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ERIC Number: ED336229
Record Type: Non-Journal
Publication Date: 1987
Pages: 18
Abstractor: N/A
Reference Count: N/A
Gender Differences in Learning Styles of Cree, Dene and Metis Students.
Tamaoka, Katsuo
Gender differences in various aspects of cognitive ability may be related to cultural sex roles. This paper examines gender differences in learning styles among three groups of Canada Natives. Canfield's Learning Styles Inventory, Form E, was administered to 280 Cree, Dene, and Metis (mixed-blood) students in Grades 7-9 in northern Saskatchewan communities with relatively intact Native cultures. Results indicated that, compared to Cree and Metis students, Dene students were less negative toward competitive learning situations; were less negative toward learning through written materials; and showed less preference for seeing movies, slides, and graphs. In addition, Dene students showed less preference for learning by direct experience than did Cree students. Cultural differences in learning style only partially overlapped gender differences within each cultural group. For all three groups, males had less preference than females for studying under clearly directed instruction by a classroom teacher, and males had more preference than females for such work as repairing, building, and operating equipment. There were no intergroup differences in these two areas, suggesting that these gender differences may be universal. On the other learning style scales, Cree and Metis students, but not Dene students, had similar patterns of within-group gender differences. Since these Metis students are Cree-European mixed-bloods, these similar patterns may reflect common cultural and linguistic influences. (SV)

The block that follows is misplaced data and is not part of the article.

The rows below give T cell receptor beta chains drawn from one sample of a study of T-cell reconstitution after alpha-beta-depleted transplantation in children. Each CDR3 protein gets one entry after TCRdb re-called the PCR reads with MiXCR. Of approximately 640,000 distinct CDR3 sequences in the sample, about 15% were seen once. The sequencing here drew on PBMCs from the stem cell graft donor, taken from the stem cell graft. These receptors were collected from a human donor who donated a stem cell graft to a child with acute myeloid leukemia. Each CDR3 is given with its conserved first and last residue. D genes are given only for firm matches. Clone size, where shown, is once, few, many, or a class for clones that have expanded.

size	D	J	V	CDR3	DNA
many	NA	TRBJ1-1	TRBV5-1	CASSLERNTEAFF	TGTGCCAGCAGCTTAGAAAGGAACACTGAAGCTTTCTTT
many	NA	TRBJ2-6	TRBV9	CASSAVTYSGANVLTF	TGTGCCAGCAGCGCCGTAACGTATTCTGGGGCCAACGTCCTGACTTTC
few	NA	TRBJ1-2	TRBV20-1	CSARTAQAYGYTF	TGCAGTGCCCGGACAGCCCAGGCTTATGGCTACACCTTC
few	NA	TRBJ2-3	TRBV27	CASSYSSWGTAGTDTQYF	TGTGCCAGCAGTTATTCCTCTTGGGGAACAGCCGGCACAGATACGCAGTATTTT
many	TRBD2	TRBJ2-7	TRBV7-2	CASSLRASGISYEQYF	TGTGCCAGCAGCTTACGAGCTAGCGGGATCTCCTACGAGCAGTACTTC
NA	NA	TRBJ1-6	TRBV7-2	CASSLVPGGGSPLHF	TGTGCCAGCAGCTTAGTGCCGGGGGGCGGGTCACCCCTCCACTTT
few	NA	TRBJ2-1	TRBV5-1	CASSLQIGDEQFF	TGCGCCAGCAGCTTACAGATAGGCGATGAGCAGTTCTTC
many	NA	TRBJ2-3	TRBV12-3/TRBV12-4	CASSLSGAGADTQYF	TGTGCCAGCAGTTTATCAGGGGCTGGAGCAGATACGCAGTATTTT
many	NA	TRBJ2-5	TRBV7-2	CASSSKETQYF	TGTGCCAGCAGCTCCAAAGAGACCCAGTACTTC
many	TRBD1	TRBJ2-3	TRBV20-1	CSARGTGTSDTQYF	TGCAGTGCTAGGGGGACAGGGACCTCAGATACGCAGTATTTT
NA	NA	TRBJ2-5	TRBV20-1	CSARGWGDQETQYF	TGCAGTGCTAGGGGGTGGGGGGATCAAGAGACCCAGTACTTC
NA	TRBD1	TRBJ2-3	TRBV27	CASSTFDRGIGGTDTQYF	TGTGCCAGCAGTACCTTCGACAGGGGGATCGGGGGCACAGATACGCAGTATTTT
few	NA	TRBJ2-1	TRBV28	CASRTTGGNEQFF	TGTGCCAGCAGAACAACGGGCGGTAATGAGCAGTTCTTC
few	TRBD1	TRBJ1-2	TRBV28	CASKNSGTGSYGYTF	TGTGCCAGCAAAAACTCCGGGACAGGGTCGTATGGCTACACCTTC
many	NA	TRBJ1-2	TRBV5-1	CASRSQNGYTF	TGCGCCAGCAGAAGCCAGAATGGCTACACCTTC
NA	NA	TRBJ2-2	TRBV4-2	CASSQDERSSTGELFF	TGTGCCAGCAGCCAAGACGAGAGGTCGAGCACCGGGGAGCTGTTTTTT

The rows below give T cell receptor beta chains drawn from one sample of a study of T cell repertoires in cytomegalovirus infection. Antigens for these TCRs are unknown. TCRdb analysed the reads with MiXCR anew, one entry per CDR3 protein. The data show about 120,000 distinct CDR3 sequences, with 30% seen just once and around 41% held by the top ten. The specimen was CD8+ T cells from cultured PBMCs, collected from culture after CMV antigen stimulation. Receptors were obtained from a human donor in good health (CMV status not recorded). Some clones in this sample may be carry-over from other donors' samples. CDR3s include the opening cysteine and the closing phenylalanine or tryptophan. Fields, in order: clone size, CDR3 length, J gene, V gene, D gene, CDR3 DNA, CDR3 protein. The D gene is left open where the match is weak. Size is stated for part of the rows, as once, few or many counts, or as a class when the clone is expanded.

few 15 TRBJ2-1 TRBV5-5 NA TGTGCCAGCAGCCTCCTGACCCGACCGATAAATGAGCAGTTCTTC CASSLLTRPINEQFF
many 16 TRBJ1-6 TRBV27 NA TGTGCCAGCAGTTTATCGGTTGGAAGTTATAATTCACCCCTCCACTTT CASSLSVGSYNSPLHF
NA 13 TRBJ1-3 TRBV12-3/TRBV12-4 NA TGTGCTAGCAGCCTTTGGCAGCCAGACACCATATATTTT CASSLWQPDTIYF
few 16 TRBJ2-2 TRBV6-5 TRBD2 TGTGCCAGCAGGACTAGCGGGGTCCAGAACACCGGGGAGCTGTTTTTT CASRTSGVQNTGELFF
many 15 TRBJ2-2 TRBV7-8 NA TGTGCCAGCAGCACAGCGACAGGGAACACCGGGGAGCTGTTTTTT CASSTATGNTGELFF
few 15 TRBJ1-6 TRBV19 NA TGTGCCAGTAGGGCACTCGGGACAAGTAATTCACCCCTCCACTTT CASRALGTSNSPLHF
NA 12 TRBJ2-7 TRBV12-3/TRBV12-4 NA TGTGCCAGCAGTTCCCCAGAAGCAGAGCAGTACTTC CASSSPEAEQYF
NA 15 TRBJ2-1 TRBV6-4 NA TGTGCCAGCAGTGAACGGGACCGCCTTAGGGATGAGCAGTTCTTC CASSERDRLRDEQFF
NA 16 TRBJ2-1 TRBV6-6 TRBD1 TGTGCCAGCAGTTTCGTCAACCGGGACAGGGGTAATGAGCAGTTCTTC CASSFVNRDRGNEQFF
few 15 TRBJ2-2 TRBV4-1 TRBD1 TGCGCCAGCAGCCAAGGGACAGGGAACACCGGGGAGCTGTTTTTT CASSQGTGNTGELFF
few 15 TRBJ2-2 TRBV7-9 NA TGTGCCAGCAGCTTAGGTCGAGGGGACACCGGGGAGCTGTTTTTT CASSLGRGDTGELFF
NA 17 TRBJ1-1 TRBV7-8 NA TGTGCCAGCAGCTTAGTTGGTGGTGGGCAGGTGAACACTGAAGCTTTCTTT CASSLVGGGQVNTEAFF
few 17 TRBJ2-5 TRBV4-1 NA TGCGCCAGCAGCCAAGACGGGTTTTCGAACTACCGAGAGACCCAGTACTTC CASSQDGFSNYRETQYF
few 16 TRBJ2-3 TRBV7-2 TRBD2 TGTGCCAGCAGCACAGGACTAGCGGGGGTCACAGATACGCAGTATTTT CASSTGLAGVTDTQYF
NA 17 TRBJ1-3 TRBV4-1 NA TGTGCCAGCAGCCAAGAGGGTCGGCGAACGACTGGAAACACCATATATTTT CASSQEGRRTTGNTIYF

Publication Type: Reports - Research
Education Level: N/A
Audience: N/A
Language: English
Sponsor: N/A
Authoring Institution: N/A
Identifiers - Location: Canada
Identifiers - Assessments and Surveys: Canfield Learning Styles Inventory